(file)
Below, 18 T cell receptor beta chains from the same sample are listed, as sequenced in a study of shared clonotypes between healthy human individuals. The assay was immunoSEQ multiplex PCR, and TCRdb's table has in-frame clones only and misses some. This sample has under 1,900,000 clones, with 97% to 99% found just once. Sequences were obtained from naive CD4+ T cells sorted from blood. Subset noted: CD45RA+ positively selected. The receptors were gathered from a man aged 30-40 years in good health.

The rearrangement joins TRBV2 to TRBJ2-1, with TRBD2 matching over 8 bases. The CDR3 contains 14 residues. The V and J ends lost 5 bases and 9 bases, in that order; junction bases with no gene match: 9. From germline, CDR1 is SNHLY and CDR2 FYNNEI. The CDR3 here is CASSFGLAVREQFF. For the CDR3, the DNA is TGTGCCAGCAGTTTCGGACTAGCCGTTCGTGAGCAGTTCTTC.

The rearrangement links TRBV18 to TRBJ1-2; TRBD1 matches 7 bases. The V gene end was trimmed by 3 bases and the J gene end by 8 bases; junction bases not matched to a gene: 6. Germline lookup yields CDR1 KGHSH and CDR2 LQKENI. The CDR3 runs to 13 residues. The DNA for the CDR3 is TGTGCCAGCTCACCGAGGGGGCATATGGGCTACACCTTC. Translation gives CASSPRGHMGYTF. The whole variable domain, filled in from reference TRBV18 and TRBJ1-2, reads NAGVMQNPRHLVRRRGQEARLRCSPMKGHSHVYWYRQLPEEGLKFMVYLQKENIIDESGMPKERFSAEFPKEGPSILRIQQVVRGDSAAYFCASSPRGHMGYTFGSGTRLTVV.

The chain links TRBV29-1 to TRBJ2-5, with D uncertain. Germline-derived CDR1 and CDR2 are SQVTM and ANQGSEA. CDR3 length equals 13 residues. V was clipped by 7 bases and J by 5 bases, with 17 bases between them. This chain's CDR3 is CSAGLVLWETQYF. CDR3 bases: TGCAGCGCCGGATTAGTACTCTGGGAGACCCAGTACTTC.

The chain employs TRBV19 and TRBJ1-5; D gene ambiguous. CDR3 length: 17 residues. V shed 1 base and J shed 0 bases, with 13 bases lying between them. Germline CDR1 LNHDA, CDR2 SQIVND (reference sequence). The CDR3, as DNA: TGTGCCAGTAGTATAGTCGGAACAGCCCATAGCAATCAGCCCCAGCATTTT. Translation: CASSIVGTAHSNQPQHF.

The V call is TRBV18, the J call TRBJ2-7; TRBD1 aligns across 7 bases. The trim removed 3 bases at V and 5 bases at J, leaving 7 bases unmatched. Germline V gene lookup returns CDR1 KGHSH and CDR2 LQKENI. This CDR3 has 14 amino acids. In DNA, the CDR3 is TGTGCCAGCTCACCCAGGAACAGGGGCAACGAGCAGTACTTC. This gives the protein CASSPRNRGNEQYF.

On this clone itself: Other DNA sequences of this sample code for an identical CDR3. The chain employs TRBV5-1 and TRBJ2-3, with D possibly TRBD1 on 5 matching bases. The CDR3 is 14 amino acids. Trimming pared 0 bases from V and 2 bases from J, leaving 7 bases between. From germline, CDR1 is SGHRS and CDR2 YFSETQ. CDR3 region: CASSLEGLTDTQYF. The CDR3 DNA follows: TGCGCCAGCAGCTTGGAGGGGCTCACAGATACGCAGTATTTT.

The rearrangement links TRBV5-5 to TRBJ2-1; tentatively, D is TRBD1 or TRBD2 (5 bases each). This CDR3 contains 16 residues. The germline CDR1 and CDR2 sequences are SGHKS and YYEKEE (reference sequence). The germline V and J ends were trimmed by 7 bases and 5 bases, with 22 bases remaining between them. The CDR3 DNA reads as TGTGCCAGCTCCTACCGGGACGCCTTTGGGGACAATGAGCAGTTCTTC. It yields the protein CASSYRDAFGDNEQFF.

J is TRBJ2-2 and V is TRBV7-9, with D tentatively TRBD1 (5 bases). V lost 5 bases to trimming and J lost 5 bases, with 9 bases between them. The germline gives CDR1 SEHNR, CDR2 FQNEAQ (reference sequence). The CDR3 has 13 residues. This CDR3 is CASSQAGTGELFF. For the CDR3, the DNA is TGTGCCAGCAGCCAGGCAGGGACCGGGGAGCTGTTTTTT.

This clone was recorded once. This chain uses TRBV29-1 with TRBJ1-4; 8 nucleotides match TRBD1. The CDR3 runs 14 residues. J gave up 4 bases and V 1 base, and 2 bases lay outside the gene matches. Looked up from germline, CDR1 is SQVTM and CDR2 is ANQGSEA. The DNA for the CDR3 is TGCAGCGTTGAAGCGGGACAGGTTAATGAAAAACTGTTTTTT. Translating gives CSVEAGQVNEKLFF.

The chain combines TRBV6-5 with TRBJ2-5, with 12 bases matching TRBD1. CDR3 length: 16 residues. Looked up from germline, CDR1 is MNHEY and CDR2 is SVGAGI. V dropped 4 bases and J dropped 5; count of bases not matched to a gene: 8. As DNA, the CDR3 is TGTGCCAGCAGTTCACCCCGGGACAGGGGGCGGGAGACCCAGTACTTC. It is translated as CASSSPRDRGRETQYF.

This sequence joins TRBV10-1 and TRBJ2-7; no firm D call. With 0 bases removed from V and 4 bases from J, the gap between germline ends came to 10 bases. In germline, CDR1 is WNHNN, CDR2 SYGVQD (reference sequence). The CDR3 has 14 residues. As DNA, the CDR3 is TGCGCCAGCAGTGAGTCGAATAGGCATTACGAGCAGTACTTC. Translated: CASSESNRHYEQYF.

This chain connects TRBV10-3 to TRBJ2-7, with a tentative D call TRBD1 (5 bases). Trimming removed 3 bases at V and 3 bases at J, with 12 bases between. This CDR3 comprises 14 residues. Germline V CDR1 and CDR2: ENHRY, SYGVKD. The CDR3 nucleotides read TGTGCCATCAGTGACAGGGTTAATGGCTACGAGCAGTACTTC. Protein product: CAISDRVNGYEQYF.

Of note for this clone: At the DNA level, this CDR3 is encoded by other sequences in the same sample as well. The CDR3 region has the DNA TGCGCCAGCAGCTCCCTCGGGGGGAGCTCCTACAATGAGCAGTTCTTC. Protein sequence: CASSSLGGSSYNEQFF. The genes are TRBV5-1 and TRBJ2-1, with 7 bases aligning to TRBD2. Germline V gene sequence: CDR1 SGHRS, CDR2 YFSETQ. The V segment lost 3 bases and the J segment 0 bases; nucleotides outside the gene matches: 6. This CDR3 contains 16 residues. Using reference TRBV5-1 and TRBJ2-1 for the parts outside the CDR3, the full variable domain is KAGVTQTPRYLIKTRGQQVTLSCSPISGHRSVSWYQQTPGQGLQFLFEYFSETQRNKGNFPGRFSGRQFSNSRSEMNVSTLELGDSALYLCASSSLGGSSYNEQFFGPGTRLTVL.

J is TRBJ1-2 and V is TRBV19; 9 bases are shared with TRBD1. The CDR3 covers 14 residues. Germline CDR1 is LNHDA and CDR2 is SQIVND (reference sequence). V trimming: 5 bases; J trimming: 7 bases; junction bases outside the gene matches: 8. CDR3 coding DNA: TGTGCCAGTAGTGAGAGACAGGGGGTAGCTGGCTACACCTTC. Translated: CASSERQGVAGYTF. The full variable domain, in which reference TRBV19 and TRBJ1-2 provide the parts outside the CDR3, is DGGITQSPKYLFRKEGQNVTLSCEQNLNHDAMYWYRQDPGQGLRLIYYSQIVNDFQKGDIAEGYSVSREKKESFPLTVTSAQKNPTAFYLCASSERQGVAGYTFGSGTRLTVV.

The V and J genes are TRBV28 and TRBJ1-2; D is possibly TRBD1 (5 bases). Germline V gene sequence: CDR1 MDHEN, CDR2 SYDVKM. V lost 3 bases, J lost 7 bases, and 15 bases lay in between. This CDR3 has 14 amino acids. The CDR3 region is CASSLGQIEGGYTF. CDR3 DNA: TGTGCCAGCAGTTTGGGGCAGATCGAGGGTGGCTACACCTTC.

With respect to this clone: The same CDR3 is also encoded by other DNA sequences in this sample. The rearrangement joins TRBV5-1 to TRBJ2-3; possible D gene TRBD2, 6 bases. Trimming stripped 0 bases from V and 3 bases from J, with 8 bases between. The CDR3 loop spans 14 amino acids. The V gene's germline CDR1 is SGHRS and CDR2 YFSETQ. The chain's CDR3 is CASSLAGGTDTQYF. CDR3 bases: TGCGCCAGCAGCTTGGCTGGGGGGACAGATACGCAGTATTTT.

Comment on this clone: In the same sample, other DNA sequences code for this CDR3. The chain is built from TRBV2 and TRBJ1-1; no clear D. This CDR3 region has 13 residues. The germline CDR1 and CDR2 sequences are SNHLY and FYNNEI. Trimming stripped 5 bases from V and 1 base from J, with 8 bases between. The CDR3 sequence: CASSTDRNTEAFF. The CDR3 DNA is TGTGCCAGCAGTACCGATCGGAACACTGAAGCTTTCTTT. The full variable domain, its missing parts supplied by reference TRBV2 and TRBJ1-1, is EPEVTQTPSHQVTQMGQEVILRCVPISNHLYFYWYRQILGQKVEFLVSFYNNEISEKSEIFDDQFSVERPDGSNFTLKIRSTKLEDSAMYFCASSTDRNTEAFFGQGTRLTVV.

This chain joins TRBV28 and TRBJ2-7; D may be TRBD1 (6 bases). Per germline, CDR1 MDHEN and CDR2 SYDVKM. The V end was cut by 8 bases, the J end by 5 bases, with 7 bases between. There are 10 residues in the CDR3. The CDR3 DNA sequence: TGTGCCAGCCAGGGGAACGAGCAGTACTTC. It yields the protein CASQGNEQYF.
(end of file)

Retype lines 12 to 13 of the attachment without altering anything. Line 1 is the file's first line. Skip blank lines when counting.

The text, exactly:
This sequence joins TRBV10-1 and TRBJ2-7; no firm D call. With 0 bases removed from V and 4 bases from J, the gap between germline ends came to 10 bases. In germline, CDR1 is WNHNN, CDR2 SYGVQD (reference sequence). The CDR3 has 14 residues. As DNA, the CDR3 is TGCGCCAGCAGTGAGTCGAATAGGCATTACGAGCAGTACTTC. Translated: CASSESNRHYEQYF.

This chain connects TRBV10-3 to TRBJ2-7, with a tentative D call TRBD1 (5 bases). Trimming removed 3 bases at V and 3 bases at J, with 12 bases between. This CDR3 comprises 14 residues. Germline V CDR1 and CDR2: ENHRY, SYGVKD. The CDR3 nucleotides read TGTGCCATCAGTGACAGGGTTAATGGCTACGAGCAGTACTTC. Protein product: CAISDRVNGYEQYF.